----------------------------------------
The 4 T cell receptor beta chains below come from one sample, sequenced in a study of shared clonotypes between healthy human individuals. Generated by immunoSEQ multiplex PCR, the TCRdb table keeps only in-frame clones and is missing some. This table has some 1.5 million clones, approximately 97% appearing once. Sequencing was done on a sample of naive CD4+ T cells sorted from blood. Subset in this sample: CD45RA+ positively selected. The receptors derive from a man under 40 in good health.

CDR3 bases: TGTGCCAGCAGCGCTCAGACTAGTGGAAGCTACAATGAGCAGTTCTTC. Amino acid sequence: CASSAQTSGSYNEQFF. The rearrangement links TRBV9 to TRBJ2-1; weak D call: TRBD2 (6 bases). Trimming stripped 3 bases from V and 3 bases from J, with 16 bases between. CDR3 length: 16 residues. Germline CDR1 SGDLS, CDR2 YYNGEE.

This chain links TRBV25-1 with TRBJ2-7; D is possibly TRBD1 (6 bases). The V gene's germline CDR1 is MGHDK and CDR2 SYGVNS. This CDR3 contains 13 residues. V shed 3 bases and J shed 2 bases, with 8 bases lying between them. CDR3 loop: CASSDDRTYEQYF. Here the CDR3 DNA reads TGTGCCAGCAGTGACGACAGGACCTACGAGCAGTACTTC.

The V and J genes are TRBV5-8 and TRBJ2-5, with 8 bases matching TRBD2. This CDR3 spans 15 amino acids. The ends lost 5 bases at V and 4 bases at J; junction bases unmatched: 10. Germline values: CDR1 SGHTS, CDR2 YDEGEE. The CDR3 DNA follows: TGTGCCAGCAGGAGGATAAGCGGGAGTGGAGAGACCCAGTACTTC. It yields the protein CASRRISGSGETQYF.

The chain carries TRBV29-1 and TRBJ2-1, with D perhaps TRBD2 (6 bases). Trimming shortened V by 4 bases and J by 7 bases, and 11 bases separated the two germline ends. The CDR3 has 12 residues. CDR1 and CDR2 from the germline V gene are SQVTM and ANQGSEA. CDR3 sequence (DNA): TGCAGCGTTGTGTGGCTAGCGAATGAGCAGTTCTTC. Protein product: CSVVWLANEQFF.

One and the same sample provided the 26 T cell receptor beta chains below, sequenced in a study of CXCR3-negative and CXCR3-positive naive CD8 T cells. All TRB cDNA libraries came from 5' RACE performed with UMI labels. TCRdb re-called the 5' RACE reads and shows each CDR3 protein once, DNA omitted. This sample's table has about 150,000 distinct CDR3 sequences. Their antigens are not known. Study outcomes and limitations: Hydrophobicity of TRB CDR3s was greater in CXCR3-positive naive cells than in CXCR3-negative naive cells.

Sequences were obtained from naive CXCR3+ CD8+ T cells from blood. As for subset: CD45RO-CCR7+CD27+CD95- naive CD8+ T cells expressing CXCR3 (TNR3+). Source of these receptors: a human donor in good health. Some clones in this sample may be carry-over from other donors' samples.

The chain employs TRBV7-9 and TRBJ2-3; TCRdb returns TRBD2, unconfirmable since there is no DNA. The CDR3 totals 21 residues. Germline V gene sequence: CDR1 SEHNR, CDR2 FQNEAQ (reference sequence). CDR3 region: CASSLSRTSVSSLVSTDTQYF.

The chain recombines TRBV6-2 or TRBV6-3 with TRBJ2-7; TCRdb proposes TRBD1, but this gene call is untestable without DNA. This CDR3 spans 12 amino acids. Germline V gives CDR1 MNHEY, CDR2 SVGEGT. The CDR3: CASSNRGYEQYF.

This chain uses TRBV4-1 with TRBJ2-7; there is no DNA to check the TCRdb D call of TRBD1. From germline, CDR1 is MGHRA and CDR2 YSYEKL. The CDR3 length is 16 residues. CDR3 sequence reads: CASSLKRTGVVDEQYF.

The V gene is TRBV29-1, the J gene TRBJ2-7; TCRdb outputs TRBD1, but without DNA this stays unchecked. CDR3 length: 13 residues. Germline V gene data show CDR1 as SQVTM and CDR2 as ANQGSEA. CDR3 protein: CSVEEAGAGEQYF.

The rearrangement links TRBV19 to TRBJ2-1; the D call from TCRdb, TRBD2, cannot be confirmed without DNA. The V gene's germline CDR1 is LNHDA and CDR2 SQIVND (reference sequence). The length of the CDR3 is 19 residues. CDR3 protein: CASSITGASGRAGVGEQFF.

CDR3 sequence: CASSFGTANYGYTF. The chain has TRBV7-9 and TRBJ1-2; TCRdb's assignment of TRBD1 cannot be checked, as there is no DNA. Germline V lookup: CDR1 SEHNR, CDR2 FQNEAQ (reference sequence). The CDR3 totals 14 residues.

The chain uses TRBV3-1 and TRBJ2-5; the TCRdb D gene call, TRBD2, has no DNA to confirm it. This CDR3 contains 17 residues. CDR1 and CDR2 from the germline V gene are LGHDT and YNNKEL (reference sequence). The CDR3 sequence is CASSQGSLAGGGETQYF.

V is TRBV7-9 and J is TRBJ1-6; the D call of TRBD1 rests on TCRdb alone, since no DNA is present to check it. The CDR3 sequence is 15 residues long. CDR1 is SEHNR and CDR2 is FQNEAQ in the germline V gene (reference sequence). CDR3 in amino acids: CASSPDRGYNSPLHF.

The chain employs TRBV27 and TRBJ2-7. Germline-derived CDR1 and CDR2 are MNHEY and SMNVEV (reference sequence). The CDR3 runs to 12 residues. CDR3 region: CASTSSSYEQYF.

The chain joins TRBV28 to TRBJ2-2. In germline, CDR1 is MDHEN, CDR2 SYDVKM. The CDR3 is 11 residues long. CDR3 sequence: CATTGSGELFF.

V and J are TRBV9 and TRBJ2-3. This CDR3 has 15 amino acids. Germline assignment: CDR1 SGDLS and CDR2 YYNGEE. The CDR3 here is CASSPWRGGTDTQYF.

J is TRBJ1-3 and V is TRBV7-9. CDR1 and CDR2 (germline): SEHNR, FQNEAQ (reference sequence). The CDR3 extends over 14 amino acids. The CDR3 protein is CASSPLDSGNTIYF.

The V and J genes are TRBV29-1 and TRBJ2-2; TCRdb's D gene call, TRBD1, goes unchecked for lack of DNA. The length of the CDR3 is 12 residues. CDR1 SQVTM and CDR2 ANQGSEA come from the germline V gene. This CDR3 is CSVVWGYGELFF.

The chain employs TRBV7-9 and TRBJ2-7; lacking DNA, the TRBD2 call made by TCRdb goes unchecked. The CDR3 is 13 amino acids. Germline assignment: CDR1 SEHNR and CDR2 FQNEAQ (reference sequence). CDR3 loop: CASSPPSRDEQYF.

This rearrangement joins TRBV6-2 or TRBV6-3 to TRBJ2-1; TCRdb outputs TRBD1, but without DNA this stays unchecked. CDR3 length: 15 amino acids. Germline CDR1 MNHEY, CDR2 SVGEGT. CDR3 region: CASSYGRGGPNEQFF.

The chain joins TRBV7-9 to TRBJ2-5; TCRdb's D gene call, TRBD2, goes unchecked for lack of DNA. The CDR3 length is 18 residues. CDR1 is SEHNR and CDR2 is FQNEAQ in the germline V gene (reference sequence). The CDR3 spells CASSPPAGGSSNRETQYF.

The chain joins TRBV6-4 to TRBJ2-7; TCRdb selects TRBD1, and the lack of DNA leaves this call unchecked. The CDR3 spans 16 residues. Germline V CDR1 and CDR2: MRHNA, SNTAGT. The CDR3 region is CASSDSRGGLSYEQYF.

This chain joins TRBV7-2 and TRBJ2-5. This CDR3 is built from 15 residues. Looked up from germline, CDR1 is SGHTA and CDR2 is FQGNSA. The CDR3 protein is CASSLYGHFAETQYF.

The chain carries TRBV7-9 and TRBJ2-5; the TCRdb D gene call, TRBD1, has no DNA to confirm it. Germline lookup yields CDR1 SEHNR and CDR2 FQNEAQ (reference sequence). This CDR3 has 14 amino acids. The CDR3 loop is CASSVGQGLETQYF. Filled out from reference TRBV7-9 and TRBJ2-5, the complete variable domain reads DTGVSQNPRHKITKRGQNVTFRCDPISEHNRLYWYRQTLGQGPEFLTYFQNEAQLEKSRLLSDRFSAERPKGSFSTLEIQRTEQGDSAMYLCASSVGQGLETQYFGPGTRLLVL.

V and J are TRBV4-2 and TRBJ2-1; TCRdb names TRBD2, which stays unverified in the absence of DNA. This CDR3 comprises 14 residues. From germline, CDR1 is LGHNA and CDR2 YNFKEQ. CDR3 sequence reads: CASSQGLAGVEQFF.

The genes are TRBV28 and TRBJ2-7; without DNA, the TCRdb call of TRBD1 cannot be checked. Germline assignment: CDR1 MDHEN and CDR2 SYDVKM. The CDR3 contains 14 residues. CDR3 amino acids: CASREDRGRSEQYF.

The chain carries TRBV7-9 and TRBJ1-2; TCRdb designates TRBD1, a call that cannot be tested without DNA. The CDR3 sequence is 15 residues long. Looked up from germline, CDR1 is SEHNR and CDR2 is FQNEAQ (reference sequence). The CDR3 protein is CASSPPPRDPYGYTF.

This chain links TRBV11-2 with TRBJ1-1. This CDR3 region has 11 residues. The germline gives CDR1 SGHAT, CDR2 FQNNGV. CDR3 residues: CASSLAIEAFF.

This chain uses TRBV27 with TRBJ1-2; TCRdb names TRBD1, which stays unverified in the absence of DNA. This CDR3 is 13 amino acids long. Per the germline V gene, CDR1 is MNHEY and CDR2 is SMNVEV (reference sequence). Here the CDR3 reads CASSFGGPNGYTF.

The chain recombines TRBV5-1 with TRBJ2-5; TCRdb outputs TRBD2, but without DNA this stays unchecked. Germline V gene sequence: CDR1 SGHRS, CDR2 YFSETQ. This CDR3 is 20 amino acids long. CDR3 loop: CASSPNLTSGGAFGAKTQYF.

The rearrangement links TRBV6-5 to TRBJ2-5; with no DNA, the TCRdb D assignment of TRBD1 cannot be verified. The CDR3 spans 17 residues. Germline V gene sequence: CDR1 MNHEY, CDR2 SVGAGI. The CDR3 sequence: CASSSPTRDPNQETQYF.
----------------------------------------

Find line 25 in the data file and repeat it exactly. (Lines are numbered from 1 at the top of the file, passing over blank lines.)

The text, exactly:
This chain joins TRBV7-2 and TRBJ2-5. This CDR3 is built from 15 residues. Looked up from germline, CDR1 is SGHTA and CDR2 is FQGNSA. The CDR3 protein is CASSLYGHFAETQYF.